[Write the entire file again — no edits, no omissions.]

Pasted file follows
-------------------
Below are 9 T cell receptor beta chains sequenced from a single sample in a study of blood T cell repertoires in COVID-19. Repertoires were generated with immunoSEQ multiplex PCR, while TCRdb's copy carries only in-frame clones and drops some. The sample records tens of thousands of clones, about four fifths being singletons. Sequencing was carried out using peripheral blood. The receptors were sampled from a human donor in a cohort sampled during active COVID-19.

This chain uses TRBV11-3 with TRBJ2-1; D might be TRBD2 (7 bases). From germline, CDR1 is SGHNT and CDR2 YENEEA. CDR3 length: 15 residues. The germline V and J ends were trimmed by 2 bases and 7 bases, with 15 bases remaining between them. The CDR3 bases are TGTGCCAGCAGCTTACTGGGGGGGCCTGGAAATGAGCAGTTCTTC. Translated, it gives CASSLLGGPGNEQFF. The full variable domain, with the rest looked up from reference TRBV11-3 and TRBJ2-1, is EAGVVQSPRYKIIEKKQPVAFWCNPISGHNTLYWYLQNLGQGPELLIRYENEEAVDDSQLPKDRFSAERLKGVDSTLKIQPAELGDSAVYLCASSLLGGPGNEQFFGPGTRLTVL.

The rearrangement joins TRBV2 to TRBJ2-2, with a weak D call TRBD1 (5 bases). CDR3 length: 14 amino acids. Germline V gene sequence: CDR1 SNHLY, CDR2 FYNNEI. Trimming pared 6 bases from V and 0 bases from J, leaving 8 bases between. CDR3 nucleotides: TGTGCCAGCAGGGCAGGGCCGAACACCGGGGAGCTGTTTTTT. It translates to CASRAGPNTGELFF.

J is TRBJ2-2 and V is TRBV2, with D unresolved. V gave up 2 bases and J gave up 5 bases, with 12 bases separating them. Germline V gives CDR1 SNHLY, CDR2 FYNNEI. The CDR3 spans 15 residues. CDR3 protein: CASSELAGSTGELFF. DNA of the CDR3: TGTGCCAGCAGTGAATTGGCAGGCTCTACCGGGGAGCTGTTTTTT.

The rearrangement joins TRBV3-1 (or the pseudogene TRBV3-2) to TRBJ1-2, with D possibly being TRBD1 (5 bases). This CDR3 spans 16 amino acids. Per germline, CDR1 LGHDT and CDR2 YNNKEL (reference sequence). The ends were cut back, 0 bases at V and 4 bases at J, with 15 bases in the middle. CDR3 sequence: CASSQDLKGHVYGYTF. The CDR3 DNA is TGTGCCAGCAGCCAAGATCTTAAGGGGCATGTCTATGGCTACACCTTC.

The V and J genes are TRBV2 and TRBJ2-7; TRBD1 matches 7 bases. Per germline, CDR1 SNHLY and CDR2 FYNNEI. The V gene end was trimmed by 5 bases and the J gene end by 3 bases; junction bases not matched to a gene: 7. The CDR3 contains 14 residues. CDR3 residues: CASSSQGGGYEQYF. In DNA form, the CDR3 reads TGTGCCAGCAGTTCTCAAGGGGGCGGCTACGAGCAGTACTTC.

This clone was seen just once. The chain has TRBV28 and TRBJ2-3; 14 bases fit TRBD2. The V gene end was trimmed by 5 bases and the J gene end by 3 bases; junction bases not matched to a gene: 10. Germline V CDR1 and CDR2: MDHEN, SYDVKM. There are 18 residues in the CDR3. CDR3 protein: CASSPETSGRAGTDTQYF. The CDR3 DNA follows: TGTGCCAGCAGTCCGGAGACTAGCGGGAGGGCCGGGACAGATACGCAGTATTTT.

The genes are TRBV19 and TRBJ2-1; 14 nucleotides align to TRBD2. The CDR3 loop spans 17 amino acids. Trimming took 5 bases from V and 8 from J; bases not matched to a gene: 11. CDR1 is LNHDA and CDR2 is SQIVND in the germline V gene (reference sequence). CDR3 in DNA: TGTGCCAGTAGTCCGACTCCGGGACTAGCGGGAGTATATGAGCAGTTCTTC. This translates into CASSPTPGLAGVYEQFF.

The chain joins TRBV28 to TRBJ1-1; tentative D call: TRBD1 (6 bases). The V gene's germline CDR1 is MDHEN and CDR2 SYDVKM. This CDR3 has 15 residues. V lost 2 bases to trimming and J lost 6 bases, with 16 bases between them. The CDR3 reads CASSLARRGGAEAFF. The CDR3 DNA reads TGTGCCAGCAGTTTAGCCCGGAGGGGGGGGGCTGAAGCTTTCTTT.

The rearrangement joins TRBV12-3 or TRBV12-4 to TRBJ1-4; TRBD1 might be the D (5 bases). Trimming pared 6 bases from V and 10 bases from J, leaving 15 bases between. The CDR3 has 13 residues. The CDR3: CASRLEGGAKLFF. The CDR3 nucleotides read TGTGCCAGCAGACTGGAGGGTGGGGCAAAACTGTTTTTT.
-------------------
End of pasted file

Below are 9 T cell receptor beta chains sequenced from a single sample in a study of blood T cell repertoires in COVID-19. Repertoires were generated with immunoSEQ multiplex PCR, while TCRdb's copy carries only in-frame clones and drops some. The sample records tens of thousands of clones, about four fifths being singletons. Sequencing was carried out using peripheral blood. The receptors were sampled from a human donor in a cohort sampled during active COVID-19.

This chain uses TRBV11-3 with TRBJ2-1; D might be TRBD2 (7 bases). From germline, CDR1 is SGHNT and CDR2 YENEEA. CDR3 length: 15 residues. The germline V and J ends were trimmed by 2 bases and 7 bases, with 15 bases remaining between them. The CDR3 bases are TGTGCCAGCAGCTTACTGGGGGGGCCTGGAAATGAGCAGTTCTTC. Translated, it gives CASSLLGGPGNEQFF. The full variable domain, with the rest looked up from reference TRBV11-3 and TRBJ2-1, is EAGVVQSPRYKIIEKKQPVAFWCNPISGHNTLYWYLQNLGQGPELLIRYENEEAVDDSQLPKDRFSAERLKGVDSTLKIQPAELGDSAVYLCASSLLGGPGNEQFFGPGTRLTVL.

The rearrangement joins TRBV2 to TRBJ2-2, with a weak D call TRBD1 (5 bases). CDR3 length: 14 amino acids. Germline V gene sequence: CDR1 SNHLY, CDR2 FYNNEI. Trimming pared 6 bases from V and 0 bases from J, leaving 8 bases between. CDR3 nucleotides: TGTGCCAGCAGGGCAGGGCCGAACACCGGGGAGCTGTTTTTT. It translates to CASRAGPNTGELFF.

J is TRBJ2-2 and V is TRBV2, with D unresolved. V gave up 2 bases and J gave up 5 bases, with 12 bases separating them. Germline V gives CDR1 SNHLY, CDR2 FYNNEI. The CDR3 spans 15 residues. CDR3 protein: CASSELAGSTGELFF. DNA of the CDR3: TGTGCCAGCAGTGAATTGGCAGGCTCTACCGGGGAGCTGTTTTTT.

The rearrangement joins TRBV3-1 (or the pseudogene TRBV3-2) to TRBJ1-2, with D possibly being TRBD1 (5 bases). This CDR3 spans 16 amino acids. Per germline, CDR1 LGHDT and CDR2 YNNKEL (reference sequence). The ends were cut back, 0 bases at V and 4 bases at J, with 15 bases in the middle. CDR3 sequence: CASSQDLKGHVYGYTF. The CDR3 DNA is TGTGCCAGCAGCCAAGATCTTAAGGGGCATGTCTATGGCTACACCTTC.

The V and J genes are TRBV2 and TRBJ2-7; TRBD1 matches 7 bases. Per germline, CDR1 SNHLY and CDR2 FYNNEI. The V gene end was trimmed by 5 bases and the J gene end by 3 bases; junction bases not matched to a gene: 7. The CDR3 contains 14 residues. CDR3 residues: CASSSQGGGYEQYF. In DNA form, the CDR3 reads TGTGCCAGCAGTTCTCAAGGGGGCGGCTACGAGCAGTACTTC.

This clone was seen just once. The chain has TRBV28 and TRBJ2-3; 14 bases fit TRBD2. The V gene end was trimmed by 5 bases and the J gene end by 3 bases; junction bases not matched to a gene: 10. Germline V CDR1 and CDR2: MDHEN, SYDVKM. There are 18 residues in the CDR3. CDR3 protein: CASSPETSGRAGTDTQYF. The CDR3 DNA follows: TGTGCCAGCAGTCCGGAGACTAGCGGGAGGGCCGGGACAGATACGCAGTATTTT.

The genes are TRBV19 and TRBJ2-1; 14 nucleotides align to TRBD2. The CDR3 loop spans 17 amino acids. Trimming took 5 bases from V and 8 from J; bases not matched to a gene: 11. CDR1 is LNHDA and CDR2 is SQIVND in the germline V gene (reference sequence). CDR3 in DNA: TGTGCCAGTAGTCCGACTCCGGGACTAGCGGGAGTATATGAGCAGTTCTTC. This translates into CASSPTPGLAGVYEQFF.

The chain joins TRBV28 to TRBJ1-1; tentative D call: TRBD1 (6 bases). The V gene's germline CDR1 is MDHEN and CDR2 SYDVKM. This CDR3 has 15 residues. V lost 2 bases to trimming and J lost 6 bases, with 16 bases between them. The CDR3 reads CASSLARRGGAEAFF. The CDR3 DNA reads TGTGCCAGCAGTTTAGCCCGGAGGGGGGGGGCTGAAGCTTTCTTT.

The rearrangement joins TRBV12-3 or TRBV12-4 to TRBJ1-4; TRBD1 might be the D (5 bases). Trimming pared 6 bases from V and 10 bases from J, leaving 15 bases between. The CDR3 has 13 residues. The CDR3: CASRLEGGAKLFF. The CDR3 nucleotides read TGTGCCAGCAGACTGGAGGGTGGGGCAAAACTGTTTTTT.